The Huron and her two sister ships were the last American naval vessels to be built of iron rather than steel. Equipped with sails to supplement her steam engines. Navigational error caused ship to be caught on a lee shore in heavy seas. 103 were killed.
The Loss of the USS Huron
Following repairs at New York, the Huron left Hampton Roads, VA Friday, November 23, 1877 on a voyage to Havana, Cuba to survey the surrounding coast. On her first night out to sea, the ship encountered a heavy storm blowing from the southeast. The storm combined with a small error in the ship's compass to cause the Huron to run aground off Nags Head at 1:30 a.m., November 24.
Even though the Huron was only 200 yards from the beach, the heavy surf, strong currents and cold temperature prevented most of the crew members from attempting the swim to shore. Most of the crew tried to remain on the ship in the hope that help would arrive. However, no one came to the aid of the sailors; lifesaving stations had been closed until December. The elements eventually took their toll on the storm battered men. Many lost their strength and were washed overboard by waves. One huge wave swept at least 12 sailors away at one time. In all, 98 men lost their lives during the night.
The federal government was severely criticized for its failure to provide adequate funding for the United States Lifesaving Service. Two months after the wreck of the Huron, the steamship Metropolis ran aground twenty-three miles to the north, with the loss of 85 lives. These two disasters prompted Congress to appropriate funding to build additional lifesaving stations along the North Carolina coast and increase their months of operation.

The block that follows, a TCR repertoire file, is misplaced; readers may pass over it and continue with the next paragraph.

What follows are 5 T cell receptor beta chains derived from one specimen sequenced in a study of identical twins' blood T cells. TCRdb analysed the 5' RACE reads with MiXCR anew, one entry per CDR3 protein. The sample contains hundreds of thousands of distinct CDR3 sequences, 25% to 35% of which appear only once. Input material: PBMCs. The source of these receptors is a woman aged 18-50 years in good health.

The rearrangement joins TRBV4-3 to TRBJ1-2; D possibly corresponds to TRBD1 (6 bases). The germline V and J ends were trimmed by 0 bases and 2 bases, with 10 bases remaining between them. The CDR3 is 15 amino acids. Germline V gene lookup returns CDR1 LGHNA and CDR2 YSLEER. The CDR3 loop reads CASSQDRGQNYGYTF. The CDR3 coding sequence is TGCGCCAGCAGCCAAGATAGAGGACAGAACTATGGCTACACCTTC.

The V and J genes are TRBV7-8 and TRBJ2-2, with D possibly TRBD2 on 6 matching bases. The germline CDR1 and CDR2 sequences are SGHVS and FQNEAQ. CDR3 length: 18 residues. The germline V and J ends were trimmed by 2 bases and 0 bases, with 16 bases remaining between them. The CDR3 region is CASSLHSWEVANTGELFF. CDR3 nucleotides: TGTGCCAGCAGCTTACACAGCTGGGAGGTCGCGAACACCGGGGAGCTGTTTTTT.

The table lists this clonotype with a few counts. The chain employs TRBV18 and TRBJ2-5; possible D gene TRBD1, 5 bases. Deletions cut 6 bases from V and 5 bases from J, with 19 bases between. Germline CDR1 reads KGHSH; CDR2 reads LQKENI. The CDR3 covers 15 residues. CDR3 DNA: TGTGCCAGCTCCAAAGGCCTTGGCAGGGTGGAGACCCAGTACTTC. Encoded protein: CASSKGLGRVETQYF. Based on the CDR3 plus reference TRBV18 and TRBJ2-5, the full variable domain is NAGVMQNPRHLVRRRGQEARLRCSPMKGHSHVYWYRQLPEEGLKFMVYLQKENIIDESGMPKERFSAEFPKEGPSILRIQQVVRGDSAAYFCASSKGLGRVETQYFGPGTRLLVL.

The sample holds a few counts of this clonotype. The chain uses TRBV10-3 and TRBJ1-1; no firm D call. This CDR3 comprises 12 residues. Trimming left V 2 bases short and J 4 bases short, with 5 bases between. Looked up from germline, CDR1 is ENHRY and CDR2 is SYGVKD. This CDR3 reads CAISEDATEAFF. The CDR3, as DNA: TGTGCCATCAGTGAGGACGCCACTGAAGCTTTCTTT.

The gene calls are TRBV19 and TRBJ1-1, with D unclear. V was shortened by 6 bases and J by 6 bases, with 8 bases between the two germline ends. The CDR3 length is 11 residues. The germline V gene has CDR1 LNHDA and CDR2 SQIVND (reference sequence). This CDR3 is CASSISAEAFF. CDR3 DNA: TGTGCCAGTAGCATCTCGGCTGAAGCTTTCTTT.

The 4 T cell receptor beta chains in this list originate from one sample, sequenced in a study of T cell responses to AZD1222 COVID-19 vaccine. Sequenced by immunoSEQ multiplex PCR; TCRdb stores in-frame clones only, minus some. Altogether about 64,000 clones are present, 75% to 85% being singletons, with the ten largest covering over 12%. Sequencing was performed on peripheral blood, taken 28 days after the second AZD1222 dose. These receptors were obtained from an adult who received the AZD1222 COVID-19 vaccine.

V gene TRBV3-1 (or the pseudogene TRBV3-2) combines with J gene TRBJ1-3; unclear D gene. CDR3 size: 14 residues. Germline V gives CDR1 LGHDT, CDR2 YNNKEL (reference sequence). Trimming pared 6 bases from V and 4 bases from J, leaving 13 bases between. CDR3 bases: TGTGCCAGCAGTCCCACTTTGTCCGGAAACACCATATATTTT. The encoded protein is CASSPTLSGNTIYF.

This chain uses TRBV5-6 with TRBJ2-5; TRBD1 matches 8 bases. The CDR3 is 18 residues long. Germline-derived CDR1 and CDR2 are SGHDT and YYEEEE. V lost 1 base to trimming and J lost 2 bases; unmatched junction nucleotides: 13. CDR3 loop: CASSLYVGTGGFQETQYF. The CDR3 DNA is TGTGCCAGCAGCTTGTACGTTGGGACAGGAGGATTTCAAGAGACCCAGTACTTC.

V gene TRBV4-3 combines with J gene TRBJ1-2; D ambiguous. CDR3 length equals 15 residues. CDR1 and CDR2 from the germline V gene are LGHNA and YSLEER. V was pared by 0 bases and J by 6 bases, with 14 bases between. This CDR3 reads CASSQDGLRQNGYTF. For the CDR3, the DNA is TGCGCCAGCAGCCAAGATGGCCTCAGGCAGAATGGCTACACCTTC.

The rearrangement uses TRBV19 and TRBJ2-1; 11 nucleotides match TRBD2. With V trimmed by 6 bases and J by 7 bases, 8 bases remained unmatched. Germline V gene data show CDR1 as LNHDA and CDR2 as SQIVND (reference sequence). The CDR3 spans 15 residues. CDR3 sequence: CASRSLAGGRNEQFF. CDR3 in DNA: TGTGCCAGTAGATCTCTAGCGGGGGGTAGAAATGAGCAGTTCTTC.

November 26, 1877
MEASURES TAKEN TO GIVE ASSISTANCE.
ONLY FOUR OFFICERS AND THIRTY MEN SAVED -- THE CAUSE OF THE DISASTER.
A LIST OF THE OFFICERS SAVED AND THOSE LOST.
ANXIOUS INQUIRIES AT THE NAVY DEPARTMENT BY THE FRIENDS OF THE MEN ON THE HURON, TO OBTAIN INFORMATION OF THE DISASTER.
A SERF BOAT SWAMPED AND FIVE MEN DROWNED.
Washington, November 24 -- The observer at Kitty Hawk reports the United States steamer HURON struck two miles north of No. 7 station.
At 1:30 A.M., the foremast and mainmast were gone. The steamer will be a perfect wreck. Assistance is needed immediately. The sea to breaking over her and several bodies have already washed ashore of the drowned. The number on board was one hundred and thirty five.
She had no cargo.
The navy department has no advices of the disaster to the Huron beyond that received from the signal office. The department authorities are taking measures to get prompt information, the assistance may be rendered. The Huron was under command of Commander GEORGE P. RAVAN.
A signal despatch from Ripley House, South Carolina, says the steamer Huron has gone to pieces and thirty persons were saved and one hundred drowned.Norfolk, November 24. -- Information was received today that the steamer Huron with one hundred and thirty four souls, went ashore this morning about one o'clock, off life saving station
No. 7, near Oregon Inlet on the North Carolina coast. The wrecking steamer Resolute was despatched to her assistance. Admiral Treachard sent the United States steamer Swatara and the tug Fortune to render assistance.
Later information says she has gone to pieces under unusually heavy sea. No names of the victims or survivors are known.
The Huron left Fort Monroe yesterday, on a cruise to the West Indies. The storm signals were flying three days and it is thought strange that this warning should have been disregarded. There was a fierce storm raging all night along the coast, the wind having blown about seventy miles an hour.
Those who knew the Huron say she was not a first class job. She was built at Chester, Pa., and was first christened the "Alliance" but was afterwards named Huron. She was a third rate screw five hundred and forty one tons, and when she went ashore she had a crew of 149 men and 11 officers. She carried four guns and was schooner rigged.
The theory of those well acquainted with the coast is as follows. The Huron got caught in the height of a gale, and while trying to hold on head to the wind, her machinery gave way, her sails were useless and she drifted ashore.
It appears that there was no assistance rendered the crew from the shore life saving station not having been manned.
The signal observer at Kitty Hawk reports as follows: Among those saved were E. F. WERBORTEN of Pennsylvania, cadet, engineer; LUCIEN YOUNG of Kentucky, engineer; GEORGE R. RYAN; JOSEPH MURPHY, ship's cook; CARY N. SANDERS of Pennsylvania, passed assistant paymaster; PATRICK KANE, seaman. The other names are now withheld.